A Conceptual Model of the Severe-Storm Environment for Inclusion into Air Weather Service Severe-Storm Analysis and Forecast Procedures.
Scientific interim rept. Jan-Sep 84,
AIR FORCE GEOPHYSICS LAB HANSCOM AFB MA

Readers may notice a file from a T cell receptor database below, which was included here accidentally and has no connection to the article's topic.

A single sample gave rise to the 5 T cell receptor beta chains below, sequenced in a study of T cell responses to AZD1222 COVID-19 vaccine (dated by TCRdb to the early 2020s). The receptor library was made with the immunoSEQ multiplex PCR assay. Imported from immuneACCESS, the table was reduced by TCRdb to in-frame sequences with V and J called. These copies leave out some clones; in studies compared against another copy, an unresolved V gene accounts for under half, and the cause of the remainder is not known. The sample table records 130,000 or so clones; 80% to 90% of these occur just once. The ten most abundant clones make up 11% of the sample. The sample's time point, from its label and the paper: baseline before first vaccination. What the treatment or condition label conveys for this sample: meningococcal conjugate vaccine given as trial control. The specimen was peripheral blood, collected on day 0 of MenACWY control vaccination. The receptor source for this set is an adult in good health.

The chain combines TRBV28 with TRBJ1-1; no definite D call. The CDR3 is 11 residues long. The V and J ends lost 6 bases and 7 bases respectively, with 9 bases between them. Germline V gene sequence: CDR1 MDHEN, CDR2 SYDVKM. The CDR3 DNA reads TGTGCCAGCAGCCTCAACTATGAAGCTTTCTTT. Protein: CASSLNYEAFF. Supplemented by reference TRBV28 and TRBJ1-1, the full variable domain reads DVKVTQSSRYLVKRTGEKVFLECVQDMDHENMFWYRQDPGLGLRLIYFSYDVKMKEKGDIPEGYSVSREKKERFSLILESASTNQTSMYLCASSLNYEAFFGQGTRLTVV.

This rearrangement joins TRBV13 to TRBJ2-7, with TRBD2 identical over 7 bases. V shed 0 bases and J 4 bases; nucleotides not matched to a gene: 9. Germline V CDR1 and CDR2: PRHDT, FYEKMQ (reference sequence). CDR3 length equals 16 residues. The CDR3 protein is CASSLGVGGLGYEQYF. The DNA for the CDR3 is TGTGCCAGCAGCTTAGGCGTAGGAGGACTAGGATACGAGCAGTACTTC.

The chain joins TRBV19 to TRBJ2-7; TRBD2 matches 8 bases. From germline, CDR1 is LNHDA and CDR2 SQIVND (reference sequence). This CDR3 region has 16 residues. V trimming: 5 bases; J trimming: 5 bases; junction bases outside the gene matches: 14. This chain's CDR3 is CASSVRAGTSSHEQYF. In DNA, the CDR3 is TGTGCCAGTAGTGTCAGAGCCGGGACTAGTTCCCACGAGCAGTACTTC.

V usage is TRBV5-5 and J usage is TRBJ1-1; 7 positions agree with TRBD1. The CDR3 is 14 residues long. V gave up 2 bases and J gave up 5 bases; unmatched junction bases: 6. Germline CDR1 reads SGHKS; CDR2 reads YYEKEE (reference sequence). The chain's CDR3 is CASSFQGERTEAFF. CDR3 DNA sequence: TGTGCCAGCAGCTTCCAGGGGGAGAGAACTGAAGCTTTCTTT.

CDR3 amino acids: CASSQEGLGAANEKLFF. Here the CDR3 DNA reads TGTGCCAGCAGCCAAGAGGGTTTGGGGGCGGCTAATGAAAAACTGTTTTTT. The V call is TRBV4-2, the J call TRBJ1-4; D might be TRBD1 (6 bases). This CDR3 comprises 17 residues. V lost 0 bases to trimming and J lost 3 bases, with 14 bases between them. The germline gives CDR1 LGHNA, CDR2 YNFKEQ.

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A severe-storm conceptual model first proposed by Carlson and Ludlam is described, and its relevance to identifying potential areas for severe thunderstorms is discussed. The theory complements that of Fawbush and Miller, but revises some ideas concerning large-scale atmospheric structure preceding the outbreak of severe storms, particularly the presence of a capping inversion or lid in the pre-storm environment. The processes that produce the lid are then discussed along with methods for identifying the lid on both convectional pressure charts and Skew T-Log P diagrams. The diagrams are used to define a new stability index that considers the strength of the restraining inversion. Two detailed case studies are presented that illustrate the role of the lid in determining the location of severe weather and the analysis techniques used to identify the lid, and that incorporate the lid concept into the operational severe-storm analysis and forecast procedures used by the Air Weather Service. Originator-supplied keywords Severe-storm conceptual model, Fawbush-Miller theory, Carlson-Ludlam theory, Elevated mixed-layer inversionlid, Lid strength index, Severe-storm forecasting.